People march during the ‘ Zuma Must Fall’  protest in Cape Town on December 16 last year.  Picture: THE TIMES
People march during the ‘ Zuma Must Fall’ protest in Cape Town on December 16 last year. Picture: THE TIMES

This country has a long history of grand marches, but Friday’s marches across the nation come from a different playbook.

Instead of one single grand march, dozens are scheduled in different towns and cities, run by different organisations, all with their own aims and characteristics.

We are seeking, really for the first time, the physical manifestation of a scattered opposition.

For example, in the past, the crucial element in many marches was trade union federation Cosatu. The movement’s ability to turn out large crowds was the stuff of legend.

But in this case it is sitting out the marches, despite the organisation this week calling for President Jacob Zuma to resign, the precise reason that the marches have been called.

It is cause to smile slightly.

Cosatu, which calls marches at the drop of a hat, is suddenly concerned about "agents of monopoly capital", which it says aim to "remove a democratically elected government".

In a statement, Cosatu said it was "clear" on the issue. "The fact that some people agree with us on the president stepping down does not mean that they are our friends. They are saying this to drive their narrow regime-change agenda and we reject it," the movement said.

Notwithstanding Cosatu’s "clarity" on the issue, it is obvious the call to go marching is a divisive one within the various worker organisations.

The newly established South African Federation of Trade Unions (Saftu), launched by former Cosatu general secretary Zwelinzima Vavi, is encouraging its members to march, as is the Federation of Unions of SA.

The confusion and, let’s face it, the hypocrisy is not one-sided. Business normally frowns upon most marches, concerned they will lead to productivity declines.

In this case, however, Business Unity SA has not taken sides on the issue, saying its members are free to decide what to do.

It’s hard not to notice that it is conspicuously less voluble about the disruption to business than it has been in the past.

If the "to march, or not to march" question is hard for workers and their representative organisations, the same is not true for the middle class.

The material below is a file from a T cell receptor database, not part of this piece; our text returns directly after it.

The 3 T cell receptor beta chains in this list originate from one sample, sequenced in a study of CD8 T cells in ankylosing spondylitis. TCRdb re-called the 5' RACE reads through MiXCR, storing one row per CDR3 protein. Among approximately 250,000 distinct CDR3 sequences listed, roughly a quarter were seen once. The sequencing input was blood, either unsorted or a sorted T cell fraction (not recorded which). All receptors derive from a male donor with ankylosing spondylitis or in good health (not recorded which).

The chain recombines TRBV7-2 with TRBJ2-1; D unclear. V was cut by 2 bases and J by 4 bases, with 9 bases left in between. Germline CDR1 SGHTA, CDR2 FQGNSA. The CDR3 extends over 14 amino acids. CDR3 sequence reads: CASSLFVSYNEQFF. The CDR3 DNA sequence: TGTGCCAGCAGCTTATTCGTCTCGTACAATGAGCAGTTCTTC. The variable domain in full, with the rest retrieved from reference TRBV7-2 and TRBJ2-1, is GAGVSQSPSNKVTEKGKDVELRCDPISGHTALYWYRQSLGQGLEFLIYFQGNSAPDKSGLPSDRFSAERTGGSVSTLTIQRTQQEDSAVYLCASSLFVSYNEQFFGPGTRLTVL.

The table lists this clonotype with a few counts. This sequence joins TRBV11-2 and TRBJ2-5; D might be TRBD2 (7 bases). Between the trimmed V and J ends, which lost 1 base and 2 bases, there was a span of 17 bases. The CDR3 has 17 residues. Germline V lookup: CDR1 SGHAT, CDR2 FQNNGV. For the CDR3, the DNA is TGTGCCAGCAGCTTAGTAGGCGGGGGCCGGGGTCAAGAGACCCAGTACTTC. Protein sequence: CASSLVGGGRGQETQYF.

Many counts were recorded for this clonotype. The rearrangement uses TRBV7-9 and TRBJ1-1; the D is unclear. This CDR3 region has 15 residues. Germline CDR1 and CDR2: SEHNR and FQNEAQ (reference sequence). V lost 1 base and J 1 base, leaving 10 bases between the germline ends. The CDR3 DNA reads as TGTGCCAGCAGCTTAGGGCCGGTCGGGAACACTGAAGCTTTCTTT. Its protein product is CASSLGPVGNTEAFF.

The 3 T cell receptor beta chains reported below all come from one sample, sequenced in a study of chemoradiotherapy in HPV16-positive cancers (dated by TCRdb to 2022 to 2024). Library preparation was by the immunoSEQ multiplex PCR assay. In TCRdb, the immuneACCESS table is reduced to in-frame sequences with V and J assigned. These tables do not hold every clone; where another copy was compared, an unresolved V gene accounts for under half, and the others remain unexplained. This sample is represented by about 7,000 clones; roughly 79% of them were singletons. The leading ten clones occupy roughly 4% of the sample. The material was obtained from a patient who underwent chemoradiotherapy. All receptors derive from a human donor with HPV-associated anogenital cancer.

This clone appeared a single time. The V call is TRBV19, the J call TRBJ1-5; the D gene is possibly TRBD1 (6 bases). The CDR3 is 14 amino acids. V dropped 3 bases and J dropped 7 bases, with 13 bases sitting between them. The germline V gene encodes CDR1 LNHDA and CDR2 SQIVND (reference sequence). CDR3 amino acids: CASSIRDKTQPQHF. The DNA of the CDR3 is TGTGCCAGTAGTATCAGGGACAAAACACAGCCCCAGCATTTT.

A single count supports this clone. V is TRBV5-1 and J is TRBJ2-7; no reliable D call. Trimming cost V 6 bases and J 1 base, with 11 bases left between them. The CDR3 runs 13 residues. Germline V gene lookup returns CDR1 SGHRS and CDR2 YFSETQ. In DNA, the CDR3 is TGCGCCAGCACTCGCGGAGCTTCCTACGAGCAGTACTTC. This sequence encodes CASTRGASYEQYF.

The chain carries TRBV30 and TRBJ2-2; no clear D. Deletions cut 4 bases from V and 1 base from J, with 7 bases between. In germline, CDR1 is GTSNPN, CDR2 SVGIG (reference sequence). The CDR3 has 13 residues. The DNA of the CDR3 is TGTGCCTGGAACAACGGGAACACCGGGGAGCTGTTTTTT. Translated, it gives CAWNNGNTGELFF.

Notwithstanding Cosatu’s 'clarity' on the issue, it is obvious the call to go marching is a divisive one within the various worker organisations

The heads of banks, auditing firms and other professional businesses have been inundated with requests from staff to be granted permission to go marching.

Few issues in the country have animated the middle class as much as this one.

And even the participants cannot but notice the irony. How, they ask themselves, does one actually make a poster? Why is it that placards are so hard to construct?

The divided nature of the marches on Friday will probably prompt many to ask the question people who attend marches often ask themselves: is there really any point? Do marches really achieve anything?

The truthful answer is that they seldom in themselves have any real consequences.

Yet, there is a reason they are protected in the Constitution. They constitute, on the one hand, an important social safety valve but, on the other, are also a physical demonstration of how strongly people feel about an issue.

Late in 2016, huge public protests in South Korea, some claimed to be as large as a million people, ultimately contributed to the impeachment of President Park Geun-hye. Likewise, Brazilian President Dilma Rousseff was impeached in 2016 after huge marches.

Will Friday’s marches be that significant? Probably not.

But will they make the people participating in them feel better. Yes, they probably will.

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